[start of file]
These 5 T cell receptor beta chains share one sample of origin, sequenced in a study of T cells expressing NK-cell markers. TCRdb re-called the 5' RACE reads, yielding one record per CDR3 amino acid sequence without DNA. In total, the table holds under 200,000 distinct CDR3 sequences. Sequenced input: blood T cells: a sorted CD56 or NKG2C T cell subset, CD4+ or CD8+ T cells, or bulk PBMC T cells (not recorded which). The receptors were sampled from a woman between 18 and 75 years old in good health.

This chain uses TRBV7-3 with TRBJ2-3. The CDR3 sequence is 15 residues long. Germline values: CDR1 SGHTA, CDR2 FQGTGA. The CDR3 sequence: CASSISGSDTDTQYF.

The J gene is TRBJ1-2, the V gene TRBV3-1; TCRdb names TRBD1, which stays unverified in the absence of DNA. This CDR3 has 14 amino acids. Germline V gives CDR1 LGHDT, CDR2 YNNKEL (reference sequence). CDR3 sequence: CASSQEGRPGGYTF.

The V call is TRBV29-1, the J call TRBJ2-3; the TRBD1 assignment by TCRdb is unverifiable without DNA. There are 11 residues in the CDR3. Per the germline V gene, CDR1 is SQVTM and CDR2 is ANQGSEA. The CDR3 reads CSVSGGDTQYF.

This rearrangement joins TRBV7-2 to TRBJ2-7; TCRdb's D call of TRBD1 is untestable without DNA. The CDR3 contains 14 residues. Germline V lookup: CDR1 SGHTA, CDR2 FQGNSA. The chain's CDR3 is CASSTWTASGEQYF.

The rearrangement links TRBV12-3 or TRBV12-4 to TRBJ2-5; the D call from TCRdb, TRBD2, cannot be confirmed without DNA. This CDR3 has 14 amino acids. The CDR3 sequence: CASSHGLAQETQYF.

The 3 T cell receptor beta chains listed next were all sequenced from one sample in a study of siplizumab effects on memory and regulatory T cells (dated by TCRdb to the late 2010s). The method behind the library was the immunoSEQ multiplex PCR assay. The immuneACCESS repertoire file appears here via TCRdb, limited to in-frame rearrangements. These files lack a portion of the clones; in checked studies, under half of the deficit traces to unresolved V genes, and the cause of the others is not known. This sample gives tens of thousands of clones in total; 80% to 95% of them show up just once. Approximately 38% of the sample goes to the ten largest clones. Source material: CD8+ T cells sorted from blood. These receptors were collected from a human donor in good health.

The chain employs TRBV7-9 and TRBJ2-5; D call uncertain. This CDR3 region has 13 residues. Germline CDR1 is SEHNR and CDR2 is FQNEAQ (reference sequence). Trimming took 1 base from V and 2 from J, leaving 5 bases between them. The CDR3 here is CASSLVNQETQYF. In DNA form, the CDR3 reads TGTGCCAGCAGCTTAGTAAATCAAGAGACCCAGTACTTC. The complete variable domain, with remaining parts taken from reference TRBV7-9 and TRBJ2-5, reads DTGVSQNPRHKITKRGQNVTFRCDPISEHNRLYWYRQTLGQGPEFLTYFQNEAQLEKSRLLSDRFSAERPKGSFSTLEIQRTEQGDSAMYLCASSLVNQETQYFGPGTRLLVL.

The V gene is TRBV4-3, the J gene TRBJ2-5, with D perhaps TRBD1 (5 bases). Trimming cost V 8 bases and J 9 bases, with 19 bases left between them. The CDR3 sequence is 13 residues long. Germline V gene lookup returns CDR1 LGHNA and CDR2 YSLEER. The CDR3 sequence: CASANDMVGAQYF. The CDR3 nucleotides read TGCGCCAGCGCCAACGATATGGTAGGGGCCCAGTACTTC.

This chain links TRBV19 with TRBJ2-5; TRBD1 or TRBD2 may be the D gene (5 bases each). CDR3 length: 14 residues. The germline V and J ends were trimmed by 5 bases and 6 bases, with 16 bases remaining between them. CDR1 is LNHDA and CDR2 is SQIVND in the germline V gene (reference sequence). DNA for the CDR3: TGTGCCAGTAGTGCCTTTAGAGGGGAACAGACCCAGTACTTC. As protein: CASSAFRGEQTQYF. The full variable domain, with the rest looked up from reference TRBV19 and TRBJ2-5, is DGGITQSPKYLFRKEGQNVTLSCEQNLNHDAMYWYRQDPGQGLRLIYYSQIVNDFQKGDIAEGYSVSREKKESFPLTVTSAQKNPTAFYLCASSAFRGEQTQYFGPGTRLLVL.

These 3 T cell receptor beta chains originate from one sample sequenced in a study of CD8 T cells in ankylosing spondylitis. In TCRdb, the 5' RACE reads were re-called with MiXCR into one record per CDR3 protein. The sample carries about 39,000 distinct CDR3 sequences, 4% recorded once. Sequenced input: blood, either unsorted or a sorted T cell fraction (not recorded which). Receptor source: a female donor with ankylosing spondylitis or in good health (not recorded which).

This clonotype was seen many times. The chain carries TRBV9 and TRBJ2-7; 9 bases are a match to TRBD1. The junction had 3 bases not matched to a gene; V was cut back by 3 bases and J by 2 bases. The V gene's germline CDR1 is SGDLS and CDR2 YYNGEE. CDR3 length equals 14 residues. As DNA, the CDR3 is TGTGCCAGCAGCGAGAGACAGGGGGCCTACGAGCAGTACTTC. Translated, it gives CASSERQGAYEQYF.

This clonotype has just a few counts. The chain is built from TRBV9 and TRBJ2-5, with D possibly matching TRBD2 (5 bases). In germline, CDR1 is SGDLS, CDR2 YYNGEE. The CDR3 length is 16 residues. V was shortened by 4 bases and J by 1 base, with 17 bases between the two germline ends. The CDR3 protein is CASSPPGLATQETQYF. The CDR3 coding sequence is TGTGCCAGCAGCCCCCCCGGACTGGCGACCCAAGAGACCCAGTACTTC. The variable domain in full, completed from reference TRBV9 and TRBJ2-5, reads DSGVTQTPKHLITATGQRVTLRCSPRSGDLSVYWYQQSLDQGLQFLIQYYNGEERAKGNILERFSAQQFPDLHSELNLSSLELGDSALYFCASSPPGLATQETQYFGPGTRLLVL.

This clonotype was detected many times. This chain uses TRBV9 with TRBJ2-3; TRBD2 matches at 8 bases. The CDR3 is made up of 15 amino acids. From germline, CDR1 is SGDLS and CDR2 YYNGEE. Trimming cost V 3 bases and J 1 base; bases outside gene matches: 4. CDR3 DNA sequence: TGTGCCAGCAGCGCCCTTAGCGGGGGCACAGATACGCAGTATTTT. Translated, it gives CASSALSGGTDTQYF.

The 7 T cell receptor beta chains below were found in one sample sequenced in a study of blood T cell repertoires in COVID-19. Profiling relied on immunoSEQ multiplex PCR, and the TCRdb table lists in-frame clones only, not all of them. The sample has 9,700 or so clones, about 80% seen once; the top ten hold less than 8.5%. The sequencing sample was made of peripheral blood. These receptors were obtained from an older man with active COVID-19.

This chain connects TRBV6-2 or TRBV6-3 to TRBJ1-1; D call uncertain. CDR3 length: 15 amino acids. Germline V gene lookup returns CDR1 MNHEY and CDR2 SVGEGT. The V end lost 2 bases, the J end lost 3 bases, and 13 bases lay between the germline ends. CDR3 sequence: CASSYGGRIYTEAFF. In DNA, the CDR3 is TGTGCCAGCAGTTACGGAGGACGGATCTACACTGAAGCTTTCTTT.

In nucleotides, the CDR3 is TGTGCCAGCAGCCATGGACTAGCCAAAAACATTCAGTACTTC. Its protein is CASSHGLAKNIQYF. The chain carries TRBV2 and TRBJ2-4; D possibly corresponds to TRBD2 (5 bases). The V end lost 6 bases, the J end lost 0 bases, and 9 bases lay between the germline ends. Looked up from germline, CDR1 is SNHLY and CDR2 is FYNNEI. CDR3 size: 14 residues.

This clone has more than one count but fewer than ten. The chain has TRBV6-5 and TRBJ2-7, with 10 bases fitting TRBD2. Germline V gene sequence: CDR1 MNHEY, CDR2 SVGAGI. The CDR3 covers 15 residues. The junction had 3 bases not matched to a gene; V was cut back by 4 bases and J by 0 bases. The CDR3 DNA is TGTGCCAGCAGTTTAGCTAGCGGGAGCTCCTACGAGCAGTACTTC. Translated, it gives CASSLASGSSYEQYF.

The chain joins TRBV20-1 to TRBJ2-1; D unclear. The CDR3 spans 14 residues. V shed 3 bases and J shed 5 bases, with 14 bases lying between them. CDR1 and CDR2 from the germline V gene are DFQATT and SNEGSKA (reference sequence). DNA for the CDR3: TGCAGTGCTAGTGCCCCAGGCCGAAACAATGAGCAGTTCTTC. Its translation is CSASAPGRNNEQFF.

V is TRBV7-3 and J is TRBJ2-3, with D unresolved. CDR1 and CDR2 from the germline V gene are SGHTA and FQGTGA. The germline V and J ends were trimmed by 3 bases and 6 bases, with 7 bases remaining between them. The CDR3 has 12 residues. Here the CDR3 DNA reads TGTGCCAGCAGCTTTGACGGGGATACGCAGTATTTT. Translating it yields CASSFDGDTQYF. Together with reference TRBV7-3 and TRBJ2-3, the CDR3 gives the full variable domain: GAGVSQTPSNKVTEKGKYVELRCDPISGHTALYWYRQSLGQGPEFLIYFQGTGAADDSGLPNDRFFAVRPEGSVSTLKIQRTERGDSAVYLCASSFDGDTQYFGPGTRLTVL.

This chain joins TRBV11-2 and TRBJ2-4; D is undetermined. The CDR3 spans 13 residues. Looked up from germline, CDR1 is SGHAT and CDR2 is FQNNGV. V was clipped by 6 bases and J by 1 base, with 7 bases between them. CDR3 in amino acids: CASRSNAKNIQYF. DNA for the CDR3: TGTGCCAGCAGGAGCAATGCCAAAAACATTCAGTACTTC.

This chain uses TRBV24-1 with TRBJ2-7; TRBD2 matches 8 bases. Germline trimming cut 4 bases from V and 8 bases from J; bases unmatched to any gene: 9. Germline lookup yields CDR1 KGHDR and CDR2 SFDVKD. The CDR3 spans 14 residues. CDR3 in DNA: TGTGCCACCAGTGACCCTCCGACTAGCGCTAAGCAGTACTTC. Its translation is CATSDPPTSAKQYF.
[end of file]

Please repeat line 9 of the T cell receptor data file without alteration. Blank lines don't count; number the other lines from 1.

The V gene is TRBV4-3, the J gene TRBJ2-5, with D perhaps TRBD1 (5 bases). Trimming cost V 8 bases and J 9 bases, with 19 bases left between them. The CDR3 sequence is 13 residues long. Germline V gene lookup returns CDR1 LGHNA and CDR2 YSLEER. The CDR3 sequence: CASANDMVGAQYF. The CDR3 nucleotides read TGCGCCAGCGCCAACGATATGGTAGGGGCCCAGTACTTC.